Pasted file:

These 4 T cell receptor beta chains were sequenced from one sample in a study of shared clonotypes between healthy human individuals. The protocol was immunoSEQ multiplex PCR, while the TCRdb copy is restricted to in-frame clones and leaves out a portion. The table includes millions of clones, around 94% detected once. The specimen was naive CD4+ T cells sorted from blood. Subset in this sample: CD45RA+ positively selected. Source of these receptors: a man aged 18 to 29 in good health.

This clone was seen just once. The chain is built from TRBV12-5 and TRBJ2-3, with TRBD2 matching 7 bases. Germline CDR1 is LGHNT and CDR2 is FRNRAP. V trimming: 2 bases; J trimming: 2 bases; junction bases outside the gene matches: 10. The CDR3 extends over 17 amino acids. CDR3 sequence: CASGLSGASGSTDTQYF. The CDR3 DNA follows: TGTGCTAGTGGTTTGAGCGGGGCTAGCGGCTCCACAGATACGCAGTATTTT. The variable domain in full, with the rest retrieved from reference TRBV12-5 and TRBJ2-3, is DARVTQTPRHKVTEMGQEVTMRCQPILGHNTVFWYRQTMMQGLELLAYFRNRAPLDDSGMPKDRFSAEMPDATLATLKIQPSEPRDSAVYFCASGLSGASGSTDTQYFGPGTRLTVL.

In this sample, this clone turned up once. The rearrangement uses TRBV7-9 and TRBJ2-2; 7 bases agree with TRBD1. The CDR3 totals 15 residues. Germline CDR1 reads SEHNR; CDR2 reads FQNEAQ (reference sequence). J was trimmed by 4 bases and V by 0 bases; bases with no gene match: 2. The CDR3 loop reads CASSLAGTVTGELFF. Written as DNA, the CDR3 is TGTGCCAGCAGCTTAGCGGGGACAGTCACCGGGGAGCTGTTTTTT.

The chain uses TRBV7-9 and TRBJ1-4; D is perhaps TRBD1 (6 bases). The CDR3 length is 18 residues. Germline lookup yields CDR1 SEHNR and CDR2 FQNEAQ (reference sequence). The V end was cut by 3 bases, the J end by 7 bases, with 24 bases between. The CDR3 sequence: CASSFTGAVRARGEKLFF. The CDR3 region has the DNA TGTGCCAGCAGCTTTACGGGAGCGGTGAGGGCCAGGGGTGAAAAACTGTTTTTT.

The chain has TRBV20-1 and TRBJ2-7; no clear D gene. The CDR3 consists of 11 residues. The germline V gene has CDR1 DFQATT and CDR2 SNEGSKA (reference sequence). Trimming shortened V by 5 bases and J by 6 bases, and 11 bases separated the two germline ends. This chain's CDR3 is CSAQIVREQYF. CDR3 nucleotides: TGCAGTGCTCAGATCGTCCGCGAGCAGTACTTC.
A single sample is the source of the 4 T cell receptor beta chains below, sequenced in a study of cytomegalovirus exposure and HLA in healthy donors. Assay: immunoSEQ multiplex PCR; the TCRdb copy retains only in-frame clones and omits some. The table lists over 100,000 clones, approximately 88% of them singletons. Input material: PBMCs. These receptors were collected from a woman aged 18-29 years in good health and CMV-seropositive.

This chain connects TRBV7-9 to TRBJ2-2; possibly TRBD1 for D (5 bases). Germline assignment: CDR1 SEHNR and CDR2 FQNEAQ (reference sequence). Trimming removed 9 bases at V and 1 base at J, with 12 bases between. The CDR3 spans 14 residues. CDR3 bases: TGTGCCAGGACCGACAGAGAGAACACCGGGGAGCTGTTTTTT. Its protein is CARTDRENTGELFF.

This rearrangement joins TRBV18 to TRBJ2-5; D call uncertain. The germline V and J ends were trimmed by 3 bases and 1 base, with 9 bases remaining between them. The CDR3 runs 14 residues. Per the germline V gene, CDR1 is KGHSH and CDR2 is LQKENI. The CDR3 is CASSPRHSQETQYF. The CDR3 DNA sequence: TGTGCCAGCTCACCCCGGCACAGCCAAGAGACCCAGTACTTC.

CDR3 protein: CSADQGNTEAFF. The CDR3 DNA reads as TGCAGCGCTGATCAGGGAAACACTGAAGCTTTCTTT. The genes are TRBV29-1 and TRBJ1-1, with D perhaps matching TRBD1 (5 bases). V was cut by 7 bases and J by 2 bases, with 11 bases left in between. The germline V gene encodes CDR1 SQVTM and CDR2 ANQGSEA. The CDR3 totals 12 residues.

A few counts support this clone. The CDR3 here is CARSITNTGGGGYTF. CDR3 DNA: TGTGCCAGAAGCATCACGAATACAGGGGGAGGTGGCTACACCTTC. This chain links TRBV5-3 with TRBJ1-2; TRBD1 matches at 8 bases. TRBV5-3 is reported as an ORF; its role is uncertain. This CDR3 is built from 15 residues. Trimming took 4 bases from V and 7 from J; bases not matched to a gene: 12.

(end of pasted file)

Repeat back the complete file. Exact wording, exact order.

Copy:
These 4 T cell receptor beta chains were sequenced from one sample in a study of shared clonotypes between healthy human individuals. The protocol was immunoSEQ multiplex PCR, while the TCRdb copy is restricted to in-frame clones and leaves out a portion. The table includes millions of clones, around 94% detected once. The specimen was naive CD4+ T cells sorted from blood. Subset in this sample: CD45RA+ positively selected. Source of these receptors: a man aged 18 to 29 in good health.

This clone was seen just once. The chain is built from TRBV12-5 and TRBJ2-3, with TRBD2 matching 7 bases. Germline CDR1 is LGHNT and CDR2 is FRNRAP. V trimming: 2 bases; J trimming: 2 bases; junction bases outside the gene matches: 10. The CDR3 extends over 17 amino acids. CDR3 sequence: CASGLSGASGSTDTQYF. The CDR3 DNA follows: TGTGCTAGTGGTTTGAGCGGGGCTAGCGGCTCCACAGATACGCAGTATTTT. The variable domain in full, with the rest retrieved from reference TRBV12-5 and TRBJ2-3, is DARVTQTPRHKVTEMGQEVTMRCQPILGHNTVFWYRQTMMQGLELLAYFRNRAPLDDSGMPKDRFSAEMPDATLATLKIQPSEPRDSAVYFCASGLSGASGSTDTQYFGPGTRLTVL.

In this sample, this clone turned up once. The rearrangement uses TRBV7-9 and TRBJ2-2; 7 bases agree with TRBD1. The CDR3 totals 15 residues. Germline CDR1 reads SEHNR; CDR2 reads FQNEAQ (reference sequence). J was trimmed by 4 bases and V by 0 bases; bases with no gene match: 2. The CDR3 loop reads CASSLAGTVTGELFF. Written as DNA, the CDR3 is TGTGCCAGCAGCTTAGCGGGGACAGTCACCGGGGAGCTGTTTTTT.

The chain uses TRBV7-9 and TRBJ1-4; D is perhaps TRBD1 (6 bases). The CDR3 length is 18 residues. Germline lookup yields CDR1 SEHNR and CDR2 FQNEAQ (reference sequence). The V end was cut by 3 bases, the J end by 7 bases, with 24 bases between. The CDR3 sequence: CASSFTGAVRARGEKLFF. The CDR3 region has the DNA TGTGCCAGCAGCTTTACGGGAGCGGTGAGGGCCAGGGGTGAAAAACTGTTTTTT.

The chain has TRBV20-1 and TRBJ2-7; no clear D gene. The CDR3 consists of 11 residues. The germline V gene has CDR1 DFQATT and CDR2 SNEGSKA (reference sequence). Trimming shortened V by 5 bases and J by 6 bases, and 11 bases separated the two germline ends. This chain's CDR3 is CSAQIVREQYF. CDR3 nucleotides: TGCAGTGCTCAGATCGTCCGCGAGCAGTACTTC.
A single sample is the source of the 4 T cell receptor beta chains below, sequenced in a study of cytomegalovirus exposure and HLA in healthy donors. Assay: immunoSEQ multiplex PCR; the TCRdb copy retains only in-frame clones and omits some. The table lists over 100,000 clones, approximately 88% of them singletons. Input material: PBMCs. These receptors were collected from a woman aged 18-29 years in good health and CMV-seropositive.

This chain connects TRBV7-9 to TRBJ2-2; possibly TRBD1 for D (5 bases). Germline assignment: CDR1 SEHNR and CDR2 FQNEAQ (reference sequence). Trimming removed 9 bases at V and 1 base at J, with 12 bases between. The CDR3 spans 14 residues. CDR3 bases: TGTGCCAGGACCGACAGAGAGAACACCGGGGAGCTGTTTTTT. Its protein is CARTDRENTGELFF.

This rearrangement joins TRBV18 to TRBJ2-5; D call uncertain. The germline V and J ends were trimmed by 3 bases and 1 base, with 9 bases remaining between them. The CDR3 runs 14 residues. Per the germline V gene, CDR1 is KGHSH and CDR2 is LQKENI. The CDR3 is CASSPRHSQETQYF. The CDR3 DNA sequence: TGTGCCAGCTCACCCCGGCACAGCCAAGAGACCCAGTACTTC.

CDR3 protein: CSADQGNTEAFF. The CDR3 DNA reads as TGCAGCGCTGATCAGGGAAACACTGAAGCTTTCTTT. The genes are TRBV29-1 and TRBJ1-1, with D perhaps matching TRBD1 (5 bases). V was cut by 7 bases and J by 2 bases, with 11 bases left in between. The germline V gene encodes CDR1 SQVTM and CDR2 ANQGSEA. The CDR3 totals 12 residues.

A few counts support this clone. The CDR3 here is CARSITNTGGGGYTF. CDR3 DNA: TGTGCCAGAAGCATCACGAATACAGGGGGAGGTGGCTACACCTTC. This chain links TRBV5-3 with TRBJ1-2; TRBD1 matches at 8 bases. TRBV5-3 is reported as an ORF; its role is uncertain. This CDR3 is built from 15 residues. Trimming took 4 bases from V and 7 from J; bases not matched to a gene: 12.